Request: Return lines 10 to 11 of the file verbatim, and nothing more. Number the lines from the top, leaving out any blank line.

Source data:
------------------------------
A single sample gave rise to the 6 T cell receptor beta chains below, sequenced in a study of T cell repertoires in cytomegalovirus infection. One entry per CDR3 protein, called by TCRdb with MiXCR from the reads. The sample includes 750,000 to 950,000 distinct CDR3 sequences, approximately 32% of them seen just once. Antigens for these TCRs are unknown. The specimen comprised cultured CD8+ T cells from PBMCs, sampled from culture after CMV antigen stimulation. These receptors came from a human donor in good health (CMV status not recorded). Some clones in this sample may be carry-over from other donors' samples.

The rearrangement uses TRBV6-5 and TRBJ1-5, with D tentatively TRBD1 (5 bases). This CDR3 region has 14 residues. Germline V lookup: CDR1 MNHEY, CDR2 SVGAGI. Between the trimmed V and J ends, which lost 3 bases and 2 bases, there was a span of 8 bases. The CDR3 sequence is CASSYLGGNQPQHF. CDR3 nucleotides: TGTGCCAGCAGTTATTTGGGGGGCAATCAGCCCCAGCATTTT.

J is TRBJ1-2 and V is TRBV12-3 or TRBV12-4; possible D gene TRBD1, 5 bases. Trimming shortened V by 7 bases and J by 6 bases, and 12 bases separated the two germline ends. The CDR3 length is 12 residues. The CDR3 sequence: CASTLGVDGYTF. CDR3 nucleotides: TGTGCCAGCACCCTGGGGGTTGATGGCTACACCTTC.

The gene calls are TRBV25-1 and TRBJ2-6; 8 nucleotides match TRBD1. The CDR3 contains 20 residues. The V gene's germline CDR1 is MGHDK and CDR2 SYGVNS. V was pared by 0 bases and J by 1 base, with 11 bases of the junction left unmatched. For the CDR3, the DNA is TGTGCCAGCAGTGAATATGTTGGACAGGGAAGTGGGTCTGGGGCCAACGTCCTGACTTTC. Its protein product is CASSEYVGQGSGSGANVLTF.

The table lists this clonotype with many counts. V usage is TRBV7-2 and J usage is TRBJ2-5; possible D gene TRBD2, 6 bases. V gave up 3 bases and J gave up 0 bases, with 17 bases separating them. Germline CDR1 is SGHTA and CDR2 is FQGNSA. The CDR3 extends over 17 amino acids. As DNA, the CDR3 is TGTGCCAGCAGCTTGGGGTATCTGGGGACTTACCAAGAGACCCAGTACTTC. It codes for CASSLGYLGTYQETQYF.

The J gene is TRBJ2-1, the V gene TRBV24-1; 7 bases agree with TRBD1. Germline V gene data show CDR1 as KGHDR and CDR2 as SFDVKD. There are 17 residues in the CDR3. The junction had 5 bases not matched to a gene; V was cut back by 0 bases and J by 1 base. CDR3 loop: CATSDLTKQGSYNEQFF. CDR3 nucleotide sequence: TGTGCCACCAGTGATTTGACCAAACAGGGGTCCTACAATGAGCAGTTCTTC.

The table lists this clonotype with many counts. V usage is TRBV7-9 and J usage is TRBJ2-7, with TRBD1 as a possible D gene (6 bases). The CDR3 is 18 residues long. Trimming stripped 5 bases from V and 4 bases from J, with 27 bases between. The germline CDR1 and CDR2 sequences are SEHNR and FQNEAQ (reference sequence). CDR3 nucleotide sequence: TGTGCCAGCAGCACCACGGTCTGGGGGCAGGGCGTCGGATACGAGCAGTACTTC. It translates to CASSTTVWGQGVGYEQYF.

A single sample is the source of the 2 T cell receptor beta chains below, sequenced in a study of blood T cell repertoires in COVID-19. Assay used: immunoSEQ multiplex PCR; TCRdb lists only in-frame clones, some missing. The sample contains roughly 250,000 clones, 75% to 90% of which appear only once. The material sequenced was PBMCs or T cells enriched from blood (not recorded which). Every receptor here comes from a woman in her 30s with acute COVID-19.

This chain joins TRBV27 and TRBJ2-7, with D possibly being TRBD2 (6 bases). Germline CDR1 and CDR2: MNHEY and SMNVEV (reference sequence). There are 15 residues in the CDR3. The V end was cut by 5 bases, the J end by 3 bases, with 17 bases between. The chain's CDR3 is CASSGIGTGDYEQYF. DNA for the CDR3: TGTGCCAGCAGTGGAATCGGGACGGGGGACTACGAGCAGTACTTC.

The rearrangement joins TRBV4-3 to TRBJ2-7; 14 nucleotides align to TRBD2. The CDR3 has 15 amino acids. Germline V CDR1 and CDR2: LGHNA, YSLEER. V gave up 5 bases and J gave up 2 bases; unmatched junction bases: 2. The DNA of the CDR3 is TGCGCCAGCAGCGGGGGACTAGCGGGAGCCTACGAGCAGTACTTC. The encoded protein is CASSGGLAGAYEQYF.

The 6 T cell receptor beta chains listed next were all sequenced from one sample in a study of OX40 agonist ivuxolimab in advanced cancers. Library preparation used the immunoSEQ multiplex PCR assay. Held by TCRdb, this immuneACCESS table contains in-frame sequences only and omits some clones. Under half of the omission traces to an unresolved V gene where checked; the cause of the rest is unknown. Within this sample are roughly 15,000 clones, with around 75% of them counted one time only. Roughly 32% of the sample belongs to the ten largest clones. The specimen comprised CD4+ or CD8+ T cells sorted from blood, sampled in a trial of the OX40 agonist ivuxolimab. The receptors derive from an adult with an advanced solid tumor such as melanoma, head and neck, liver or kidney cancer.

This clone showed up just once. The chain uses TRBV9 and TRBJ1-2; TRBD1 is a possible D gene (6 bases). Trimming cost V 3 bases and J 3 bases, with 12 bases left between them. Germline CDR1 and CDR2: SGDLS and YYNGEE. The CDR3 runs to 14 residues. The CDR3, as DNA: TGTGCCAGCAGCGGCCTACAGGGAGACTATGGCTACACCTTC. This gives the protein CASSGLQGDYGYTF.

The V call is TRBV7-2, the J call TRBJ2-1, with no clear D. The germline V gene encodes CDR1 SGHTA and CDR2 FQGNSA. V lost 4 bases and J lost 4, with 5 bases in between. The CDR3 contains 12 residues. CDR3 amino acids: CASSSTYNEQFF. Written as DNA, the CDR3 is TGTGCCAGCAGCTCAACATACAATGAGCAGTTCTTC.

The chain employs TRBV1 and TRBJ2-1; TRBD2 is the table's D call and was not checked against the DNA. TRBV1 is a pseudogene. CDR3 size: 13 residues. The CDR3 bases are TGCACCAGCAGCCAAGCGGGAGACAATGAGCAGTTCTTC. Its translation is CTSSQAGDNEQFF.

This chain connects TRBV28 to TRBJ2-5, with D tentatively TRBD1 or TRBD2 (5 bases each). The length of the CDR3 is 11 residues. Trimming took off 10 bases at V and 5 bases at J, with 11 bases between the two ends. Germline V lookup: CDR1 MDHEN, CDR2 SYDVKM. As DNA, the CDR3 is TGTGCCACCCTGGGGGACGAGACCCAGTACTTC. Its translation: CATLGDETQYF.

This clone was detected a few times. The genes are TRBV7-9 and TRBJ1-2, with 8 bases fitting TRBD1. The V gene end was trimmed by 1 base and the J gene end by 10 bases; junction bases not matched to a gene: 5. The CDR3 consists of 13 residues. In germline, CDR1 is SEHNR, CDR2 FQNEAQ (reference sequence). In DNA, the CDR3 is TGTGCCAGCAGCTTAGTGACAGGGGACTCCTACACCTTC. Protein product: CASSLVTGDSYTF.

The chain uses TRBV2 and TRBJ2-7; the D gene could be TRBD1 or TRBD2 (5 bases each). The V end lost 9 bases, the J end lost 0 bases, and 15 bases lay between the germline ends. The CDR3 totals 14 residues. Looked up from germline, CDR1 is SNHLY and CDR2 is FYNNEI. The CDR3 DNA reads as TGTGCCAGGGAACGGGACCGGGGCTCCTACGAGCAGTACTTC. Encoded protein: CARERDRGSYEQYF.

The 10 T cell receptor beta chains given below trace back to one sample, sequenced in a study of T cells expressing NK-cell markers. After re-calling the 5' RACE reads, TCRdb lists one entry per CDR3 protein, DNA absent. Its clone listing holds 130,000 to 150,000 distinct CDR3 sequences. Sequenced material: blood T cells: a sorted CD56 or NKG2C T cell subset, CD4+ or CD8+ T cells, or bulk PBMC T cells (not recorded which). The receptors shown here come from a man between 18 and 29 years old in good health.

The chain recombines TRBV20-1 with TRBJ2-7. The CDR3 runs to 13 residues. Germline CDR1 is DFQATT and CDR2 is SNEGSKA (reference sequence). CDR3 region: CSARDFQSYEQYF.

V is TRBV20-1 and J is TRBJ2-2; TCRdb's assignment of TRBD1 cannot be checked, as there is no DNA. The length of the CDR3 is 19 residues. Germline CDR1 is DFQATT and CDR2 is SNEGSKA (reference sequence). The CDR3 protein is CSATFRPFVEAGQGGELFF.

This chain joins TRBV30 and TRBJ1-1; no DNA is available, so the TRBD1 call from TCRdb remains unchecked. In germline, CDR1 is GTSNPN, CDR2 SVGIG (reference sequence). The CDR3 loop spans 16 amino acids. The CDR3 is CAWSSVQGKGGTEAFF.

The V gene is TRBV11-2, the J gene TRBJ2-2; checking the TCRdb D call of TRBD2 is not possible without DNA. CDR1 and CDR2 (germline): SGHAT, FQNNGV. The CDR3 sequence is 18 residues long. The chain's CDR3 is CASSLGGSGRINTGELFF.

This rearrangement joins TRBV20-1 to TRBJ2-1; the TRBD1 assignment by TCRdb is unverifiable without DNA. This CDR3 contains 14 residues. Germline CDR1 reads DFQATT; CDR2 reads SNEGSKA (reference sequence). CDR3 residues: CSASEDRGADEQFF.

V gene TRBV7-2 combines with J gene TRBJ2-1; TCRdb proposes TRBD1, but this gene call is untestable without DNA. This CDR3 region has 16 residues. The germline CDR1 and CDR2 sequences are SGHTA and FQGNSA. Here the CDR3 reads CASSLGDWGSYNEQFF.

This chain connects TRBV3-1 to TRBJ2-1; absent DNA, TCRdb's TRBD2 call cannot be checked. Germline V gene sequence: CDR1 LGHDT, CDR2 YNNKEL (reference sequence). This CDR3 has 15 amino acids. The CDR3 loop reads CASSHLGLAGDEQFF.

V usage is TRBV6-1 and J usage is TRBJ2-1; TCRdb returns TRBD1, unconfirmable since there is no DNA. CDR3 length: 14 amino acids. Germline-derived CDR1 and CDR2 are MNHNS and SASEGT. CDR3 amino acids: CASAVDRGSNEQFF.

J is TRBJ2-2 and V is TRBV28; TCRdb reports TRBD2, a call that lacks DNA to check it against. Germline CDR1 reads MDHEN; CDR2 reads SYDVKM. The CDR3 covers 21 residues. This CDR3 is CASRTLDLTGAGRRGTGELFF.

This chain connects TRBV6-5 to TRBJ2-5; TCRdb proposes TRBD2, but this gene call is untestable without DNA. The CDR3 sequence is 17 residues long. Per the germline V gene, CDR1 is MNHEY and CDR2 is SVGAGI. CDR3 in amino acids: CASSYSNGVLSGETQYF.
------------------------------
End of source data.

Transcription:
The rearrangement joins TRBV4-3 to TRBJ2-7; 14 nucleotides align to TRBD2. The CDR3 has 15 amino acids. Germline V CDR1 and CDR2: LGHNA, YSLEER. V gave up 5 bases and J gave up 2 bases; unmatched junction bases: 2. The DNA of the CDR3 is TGCGCCAGCAGCGGGGGACTAGCGGGAGCCTACGAGCAGTACTTC. The encoded protein is CASSGGLAGAYEQYF.

The 6 T cell receptor beta chains listed next were all sequenced from one sample in a study of OX40 agonist ivuxolimab in advanced cancers. Library preparation used the immunoSEQ multiplex PCR assay. Held by TCRdb, this immuneACCESS table contains in-frame sequences only and omits some clones. Under half of the omission traces to an unresolved V gene where checked; the cause of the rest is unknown. Within this sample are roughly 15,000 clones, with around 75% of them counted one time only. Roughly 32% of the sample belongs to the ten largest clones. The specimen comprised CD4+ or CD8+ T cells sorted from blood, sampled in a trial of the OX40 agonist ivuxolimab. The receptors derive from an adult with an advanced solid tumor such as melanoma, head and neck, liver or kidney cancer.